Most professionals need to take responsibility, self-manage, and continuously develop their careers. The compost pile analogy fits with reference to molecular structure as an organic depiction of a more complete project manager. Through natural, ongoing processes, scraps turn into beautiful humus… but not without some stinky in-between steps. By adding waste products such as manure (which can be thought of as a metaphor for learning from bad experiences) to the compost, the process of creating rich soil is accelerated. The output, when the soil is added back into nature’s garden, is a bountiful harvest. Similarly, people become better persons, managers, and leaders by continually expanding and growing their skills and using lessons learned.
To address the most crucial executive actions, look at the ingredients needed for success—form an organizational architecture. Outline the need for actions and focus. This resembles an ecosystem—a community of interacting organisms and their physical environment. Just as in nature, trees, flowers, and animals need a suitable ecosystem in order to develop, grow and bloom. So do projects. Dispersion of power, transparency, and mutual accountability enhance thriving organizations. High correlation of these factors lead to environmental sanity.
The natural sciences state that all objects start with their particular genetic combination which allows them to grow and prosper. It is the environment in form of light, water, air, and sustenance that hinders or supports genetically given development. So, plants that are genetically equal when they are seeded will develop differently when exposed to different environmental circumstances. Projects are not different. Projects grow and prosper when their environment allows for it. Be cognizant that the working environment takes care of a particular set of genes (such as project type, size, geography, and number of projects as well as stakeholders’ power, interests, and relevant skills) to allow them to develop into successful endeavors. Executive management puts this “ecosystem” in place. Establish the equivalent of the right soil, water, fertilizer, and light in place so that the organization can prosper and bloom through more successful projects.
Replace thought traps—e.g. how we do things here, won’t work here—with leading practices, culled from experience. Learn how to integrate key people, team, business, technical, and organizational skills, tapping multiple disciplines. Apply reframing tools that are often as simple to apply as thinking differently. Feed imaginations by beauty, not by fear. Open doors and walk into new spaces. Align efforts with laws of life. Shift from controls to co-creating with nature. Encourage curiosity, ask and share “why”, and look for causal patterns. Be aware of vested interests and biases. Know that life is continuous change; the same is also true for organizational dynamics.
Just as our physical planet is facing existential threats, so do organizations. Much is written that socially responsible firms perform better financially than less responsible competitors. Prioritizing sustainability leads to better results. Know that concentration of power, whether politically or social, undercuts democracy. Help people gain control over their lives and work with autonomy. Executives can set new precedents and change the norms and rules of societies so that negative human tendencies are kept in check. Elicit powerful, positive qualities that are most needed. Be a positive role model. Communicate a sense of possibility, more so than probability. Dissolve the presumption of lack; actively nurture positive proclivities. Focus on business outcomes, more so than project outputs.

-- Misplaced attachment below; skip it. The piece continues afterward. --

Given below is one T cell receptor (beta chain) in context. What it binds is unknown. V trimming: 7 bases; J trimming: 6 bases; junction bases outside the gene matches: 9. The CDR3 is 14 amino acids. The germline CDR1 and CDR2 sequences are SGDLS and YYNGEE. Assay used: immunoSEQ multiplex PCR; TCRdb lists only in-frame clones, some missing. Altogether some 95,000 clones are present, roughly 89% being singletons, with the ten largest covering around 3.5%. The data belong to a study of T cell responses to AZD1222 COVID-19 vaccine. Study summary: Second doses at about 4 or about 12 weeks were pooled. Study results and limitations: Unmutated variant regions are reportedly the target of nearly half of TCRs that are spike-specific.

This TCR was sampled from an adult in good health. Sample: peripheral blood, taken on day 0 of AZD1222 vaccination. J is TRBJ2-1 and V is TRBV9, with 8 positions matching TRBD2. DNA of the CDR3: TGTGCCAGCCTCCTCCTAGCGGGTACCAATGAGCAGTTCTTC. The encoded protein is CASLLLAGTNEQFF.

It is possible to escape the constraints of evolution…by learning about our environments, imagining differences, and turning those imaginations into reality. Much as in nature where configurations of atoms are essentially infinite and lead to marvelous assemblies and products, people skills operating through individual and expanding personalities can contribute in infinite ways. While our planet may experience limits to growth, innovation does not have the same limits. Creativity needs always to be welcomed.
The imperative facing executives in all organizations is not only to embark on a quest to manage processes such as project, program, and portfolio management, but also to create “green ecosystems” and continually improve environments that encourage project-based work. A meaningful goal is to eliminate people interaction pollutants and “toxic” actions that demotivate project managers and their teams. This means searching with unrelenting curiosity for leading practices. It also means, when these practices are revealed, that executives are prepared to take action. Integrating executive leadership with new thinking, guided by an eco-guide, make the difference that leads to competitive advantages for organizations and places where people do their best work. Wise leaders adopt, adapt, and apply these leadership imperatives.
Randall L Englund MBA, BSEE, CBM is passionate about guiding leaders at all levels to integrate changed thinking. He serves as an author, speaker, educator, trainer, professional facilitator, and consultant for the Englund Project Management Consultancy (https://englundpmc.com). He draws upon experiences as a senior project manager with Hewlett-Packard Company (HP) for 22 years and working with organizations world-wide. He is co-author of seven books in the business and management field, teaches online graduate university certificate programs, and is a frequent seminar leader and speaker for the Project Management Institute (PMI). PMI awarded Randy with both the Distinguished Contributions Award and the Eric Jenett Project Management Award of Excellence.
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Englund, R. L., and Graham, R. J. Creating an Environment for Successful Projects. (3rd ed) Oakland, Calif.: Berrett-Koehler Publishers, 2019.
Lappe, F.M. EcoMind: Changing the Way We Think, to Create The World We Want. New York: Nation Books, 2011.